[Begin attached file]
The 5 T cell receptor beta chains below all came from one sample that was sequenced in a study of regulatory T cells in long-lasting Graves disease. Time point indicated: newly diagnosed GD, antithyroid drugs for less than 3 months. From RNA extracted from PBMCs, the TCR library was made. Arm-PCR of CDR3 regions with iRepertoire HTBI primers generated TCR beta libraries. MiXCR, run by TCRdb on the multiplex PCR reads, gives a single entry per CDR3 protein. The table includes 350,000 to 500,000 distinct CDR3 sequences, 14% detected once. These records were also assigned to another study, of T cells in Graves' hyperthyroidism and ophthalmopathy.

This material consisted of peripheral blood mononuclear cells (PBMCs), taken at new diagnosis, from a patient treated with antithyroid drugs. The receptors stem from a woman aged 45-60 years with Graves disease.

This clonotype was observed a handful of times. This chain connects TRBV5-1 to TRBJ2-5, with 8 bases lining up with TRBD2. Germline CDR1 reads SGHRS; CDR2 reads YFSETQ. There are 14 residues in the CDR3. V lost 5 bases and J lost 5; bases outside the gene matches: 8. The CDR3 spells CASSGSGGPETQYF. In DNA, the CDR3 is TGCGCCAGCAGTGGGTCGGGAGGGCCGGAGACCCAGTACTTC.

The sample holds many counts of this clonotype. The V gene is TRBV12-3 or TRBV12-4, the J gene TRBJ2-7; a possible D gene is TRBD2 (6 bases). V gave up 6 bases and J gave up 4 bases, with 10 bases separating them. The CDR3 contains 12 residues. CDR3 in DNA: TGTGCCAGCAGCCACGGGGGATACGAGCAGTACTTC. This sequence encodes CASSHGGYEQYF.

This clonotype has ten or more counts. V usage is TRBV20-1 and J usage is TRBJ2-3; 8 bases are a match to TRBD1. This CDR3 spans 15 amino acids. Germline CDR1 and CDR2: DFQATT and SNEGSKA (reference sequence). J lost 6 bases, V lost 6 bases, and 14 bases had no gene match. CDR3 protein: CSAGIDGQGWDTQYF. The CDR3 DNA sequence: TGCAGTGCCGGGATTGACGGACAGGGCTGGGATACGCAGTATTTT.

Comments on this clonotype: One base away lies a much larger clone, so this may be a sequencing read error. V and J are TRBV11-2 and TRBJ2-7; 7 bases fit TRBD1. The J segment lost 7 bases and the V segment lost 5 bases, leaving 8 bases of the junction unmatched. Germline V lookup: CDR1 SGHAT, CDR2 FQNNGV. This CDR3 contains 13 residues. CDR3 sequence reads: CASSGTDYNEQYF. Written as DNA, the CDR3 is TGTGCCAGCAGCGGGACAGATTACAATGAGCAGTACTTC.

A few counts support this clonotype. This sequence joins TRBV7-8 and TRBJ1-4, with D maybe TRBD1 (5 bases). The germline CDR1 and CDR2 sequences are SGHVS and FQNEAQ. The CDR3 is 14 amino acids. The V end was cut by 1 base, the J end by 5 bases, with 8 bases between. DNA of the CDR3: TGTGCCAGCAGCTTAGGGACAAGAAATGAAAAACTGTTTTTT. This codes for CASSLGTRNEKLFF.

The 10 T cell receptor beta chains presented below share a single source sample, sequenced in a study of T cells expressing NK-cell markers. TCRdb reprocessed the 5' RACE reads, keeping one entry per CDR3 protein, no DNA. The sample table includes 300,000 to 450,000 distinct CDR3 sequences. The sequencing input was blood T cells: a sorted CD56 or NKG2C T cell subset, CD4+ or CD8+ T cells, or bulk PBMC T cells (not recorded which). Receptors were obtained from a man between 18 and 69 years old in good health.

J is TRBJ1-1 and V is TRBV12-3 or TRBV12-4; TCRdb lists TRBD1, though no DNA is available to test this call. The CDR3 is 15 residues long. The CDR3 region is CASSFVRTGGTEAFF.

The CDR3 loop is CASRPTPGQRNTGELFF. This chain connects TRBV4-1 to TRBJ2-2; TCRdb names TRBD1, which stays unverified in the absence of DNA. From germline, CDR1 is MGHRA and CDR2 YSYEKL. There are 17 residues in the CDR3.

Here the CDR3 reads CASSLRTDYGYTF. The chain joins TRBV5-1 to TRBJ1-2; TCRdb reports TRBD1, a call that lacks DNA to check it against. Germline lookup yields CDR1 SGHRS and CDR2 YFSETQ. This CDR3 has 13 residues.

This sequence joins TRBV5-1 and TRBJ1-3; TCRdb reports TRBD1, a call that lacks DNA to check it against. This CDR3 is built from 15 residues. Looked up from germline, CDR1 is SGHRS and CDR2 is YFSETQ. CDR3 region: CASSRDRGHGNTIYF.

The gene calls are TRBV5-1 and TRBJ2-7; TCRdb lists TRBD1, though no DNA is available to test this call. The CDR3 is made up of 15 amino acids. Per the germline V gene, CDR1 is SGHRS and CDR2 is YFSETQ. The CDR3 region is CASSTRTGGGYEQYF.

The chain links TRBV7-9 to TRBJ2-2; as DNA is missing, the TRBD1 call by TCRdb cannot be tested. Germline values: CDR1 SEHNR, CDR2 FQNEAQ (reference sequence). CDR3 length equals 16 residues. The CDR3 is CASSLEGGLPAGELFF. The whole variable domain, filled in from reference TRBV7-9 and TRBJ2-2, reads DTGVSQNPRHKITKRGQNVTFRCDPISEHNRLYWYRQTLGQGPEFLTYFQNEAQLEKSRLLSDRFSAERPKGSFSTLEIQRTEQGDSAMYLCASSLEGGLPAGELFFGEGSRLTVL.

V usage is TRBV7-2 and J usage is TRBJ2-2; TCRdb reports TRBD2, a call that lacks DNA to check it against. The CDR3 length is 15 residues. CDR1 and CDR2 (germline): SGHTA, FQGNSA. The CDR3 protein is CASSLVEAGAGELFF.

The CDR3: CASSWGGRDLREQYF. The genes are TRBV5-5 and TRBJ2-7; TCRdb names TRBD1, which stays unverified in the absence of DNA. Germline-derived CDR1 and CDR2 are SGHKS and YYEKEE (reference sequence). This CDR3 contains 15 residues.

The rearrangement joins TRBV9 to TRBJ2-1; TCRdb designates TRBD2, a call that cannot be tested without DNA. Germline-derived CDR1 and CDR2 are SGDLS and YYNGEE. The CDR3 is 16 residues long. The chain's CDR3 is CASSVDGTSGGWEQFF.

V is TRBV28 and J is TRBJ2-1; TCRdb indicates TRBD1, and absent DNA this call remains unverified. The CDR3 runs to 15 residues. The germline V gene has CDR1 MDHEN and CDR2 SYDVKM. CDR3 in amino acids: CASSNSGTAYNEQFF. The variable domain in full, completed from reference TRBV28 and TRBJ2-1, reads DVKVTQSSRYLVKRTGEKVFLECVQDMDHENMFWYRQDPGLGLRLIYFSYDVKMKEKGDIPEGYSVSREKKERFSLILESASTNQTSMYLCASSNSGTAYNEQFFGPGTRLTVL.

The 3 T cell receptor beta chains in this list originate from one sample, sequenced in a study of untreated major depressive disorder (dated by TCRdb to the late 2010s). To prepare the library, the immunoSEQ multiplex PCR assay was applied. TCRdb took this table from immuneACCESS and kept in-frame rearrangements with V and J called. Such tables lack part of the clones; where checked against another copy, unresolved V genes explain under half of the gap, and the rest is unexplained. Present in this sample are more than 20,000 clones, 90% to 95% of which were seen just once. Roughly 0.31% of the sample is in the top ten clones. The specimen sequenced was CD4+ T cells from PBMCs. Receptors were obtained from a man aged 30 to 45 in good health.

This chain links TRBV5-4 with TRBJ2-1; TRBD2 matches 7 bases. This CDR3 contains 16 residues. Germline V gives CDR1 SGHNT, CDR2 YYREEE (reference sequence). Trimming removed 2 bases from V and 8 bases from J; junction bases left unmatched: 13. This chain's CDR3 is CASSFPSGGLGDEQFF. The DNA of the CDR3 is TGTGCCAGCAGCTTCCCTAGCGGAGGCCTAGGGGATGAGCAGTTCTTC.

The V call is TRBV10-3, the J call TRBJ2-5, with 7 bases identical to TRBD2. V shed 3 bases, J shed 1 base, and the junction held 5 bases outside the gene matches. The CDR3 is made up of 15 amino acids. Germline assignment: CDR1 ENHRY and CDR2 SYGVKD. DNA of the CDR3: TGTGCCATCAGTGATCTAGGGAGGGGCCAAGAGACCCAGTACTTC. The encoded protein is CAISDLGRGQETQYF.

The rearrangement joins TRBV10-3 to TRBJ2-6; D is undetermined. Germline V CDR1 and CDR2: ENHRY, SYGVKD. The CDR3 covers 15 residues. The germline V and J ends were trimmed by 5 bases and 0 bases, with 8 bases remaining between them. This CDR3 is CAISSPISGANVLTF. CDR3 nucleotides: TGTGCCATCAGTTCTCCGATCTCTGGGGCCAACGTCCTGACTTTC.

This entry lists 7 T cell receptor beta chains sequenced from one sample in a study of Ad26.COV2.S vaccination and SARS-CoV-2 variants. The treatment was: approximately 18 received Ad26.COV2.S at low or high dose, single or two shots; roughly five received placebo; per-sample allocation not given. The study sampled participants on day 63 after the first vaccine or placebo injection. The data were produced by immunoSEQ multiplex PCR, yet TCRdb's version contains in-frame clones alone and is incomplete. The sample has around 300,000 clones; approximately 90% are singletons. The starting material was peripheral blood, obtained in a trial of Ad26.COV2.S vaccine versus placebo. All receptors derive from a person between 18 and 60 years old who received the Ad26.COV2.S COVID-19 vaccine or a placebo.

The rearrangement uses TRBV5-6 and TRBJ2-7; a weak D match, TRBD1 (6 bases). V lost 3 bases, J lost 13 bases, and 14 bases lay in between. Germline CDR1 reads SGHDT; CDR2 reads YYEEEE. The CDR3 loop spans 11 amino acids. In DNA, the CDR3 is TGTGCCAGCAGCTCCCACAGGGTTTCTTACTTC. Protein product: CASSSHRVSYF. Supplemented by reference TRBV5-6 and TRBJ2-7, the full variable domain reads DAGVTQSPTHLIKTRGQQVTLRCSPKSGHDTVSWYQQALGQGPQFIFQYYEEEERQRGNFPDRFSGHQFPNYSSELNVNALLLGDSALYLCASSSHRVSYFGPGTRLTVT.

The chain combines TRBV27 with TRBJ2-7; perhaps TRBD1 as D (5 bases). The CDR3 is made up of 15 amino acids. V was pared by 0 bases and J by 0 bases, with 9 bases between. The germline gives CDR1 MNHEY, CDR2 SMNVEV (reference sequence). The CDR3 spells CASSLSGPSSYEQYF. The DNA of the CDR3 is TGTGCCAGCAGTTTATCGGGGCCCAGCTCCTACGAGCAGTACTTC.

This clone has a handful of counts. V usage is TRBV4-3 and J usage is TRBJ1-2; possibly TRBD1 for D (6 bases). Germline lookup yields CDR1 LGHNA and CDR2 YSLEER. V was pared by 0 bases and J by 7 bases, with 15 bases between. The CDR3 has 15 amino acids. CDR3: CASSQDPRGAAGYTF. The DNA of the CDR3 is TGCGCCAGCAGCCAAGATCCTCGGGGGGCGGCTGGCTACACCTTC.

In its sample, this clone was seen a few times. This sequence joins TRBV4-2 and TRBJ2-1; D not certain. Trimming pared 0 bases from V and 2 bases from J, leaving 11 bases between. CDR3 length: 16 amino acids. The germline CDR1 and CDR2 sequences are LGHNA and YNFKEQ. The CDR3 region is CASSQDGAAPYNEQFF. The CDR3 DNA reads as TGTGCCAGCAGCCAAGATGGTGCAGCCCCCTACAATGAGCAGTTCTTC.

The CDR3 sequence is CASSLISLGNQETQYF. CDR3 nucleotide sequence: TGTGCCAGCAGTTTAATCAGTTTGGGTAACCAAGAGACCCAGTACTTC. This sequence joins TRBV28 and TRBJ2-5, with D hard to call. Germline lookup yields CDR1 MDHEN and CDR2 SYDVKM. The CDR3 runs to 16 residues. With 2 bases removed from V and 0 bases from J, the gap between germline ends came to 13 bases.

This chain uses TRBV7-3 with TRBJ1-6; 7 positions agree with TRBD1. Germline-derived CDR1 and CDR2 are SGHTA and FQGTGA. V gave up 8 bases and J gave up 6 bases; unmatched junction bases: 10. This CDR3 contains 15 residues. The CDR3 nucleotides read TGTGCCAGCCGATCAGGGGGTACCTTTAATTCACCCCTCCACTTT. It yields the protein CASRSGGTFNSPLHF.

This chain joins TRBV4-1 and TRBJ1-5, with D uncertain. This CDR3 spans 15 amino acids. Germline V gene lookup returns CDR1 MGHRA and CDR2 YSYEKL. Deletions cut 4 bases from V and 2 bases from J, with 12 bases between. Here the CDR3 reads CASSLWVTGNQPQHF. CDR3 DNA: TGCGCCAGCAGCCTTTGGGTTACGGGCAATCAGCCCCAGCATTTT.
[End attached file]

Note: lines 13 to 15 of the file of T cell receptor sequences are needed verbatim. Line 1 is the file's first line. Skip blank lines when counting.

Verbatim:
The gene calls are TRBV5-1 and TRBJ2-7; TCRdb lists TRBD1, though no DNA is available to test this call. The CDR3 is made up of 15 amino acids. Per the germline V gene, CDR1 is SGHRS and CDR2 is YFSETQ. The CDR3 region is CASSTRTGGGYEQYF.

The chain links TRBV7-9 to TRBJ2-2; as DNA is missing, the TRBD1 call by TCRdb cannot be tested. Germline values: CDR1 SEHNR, CDR2 FQNEAQ (reference sequence). CDR3 length equals 16 residues. The CDR3 is CASSLEGGLPAGELFF. The whole variable domain, filled in from reference TRBV7-9 and TRBJ2-2, reads DTGVSQNPRHKITKRGQNVTFRCDPISEHNRLYWYRQTLGQGPEFLTYFQNEAQLEKSRLLSDRFSAERPKGSFSTLEIQRTEQGDSAMYLCASSLEGGLPAGELFFGEGSRLTVL.

V usage is TRBV7-2 and J usage is TRBJ2-2; TCRdb reports TRBD2, a call that lacks DNA to check it against. The CDR3 length is 15 residues. CDR1 and CDR2 (germline): SGHTA, FQGNSA. The CDR3 protein is CASSLVEAGAGELFF.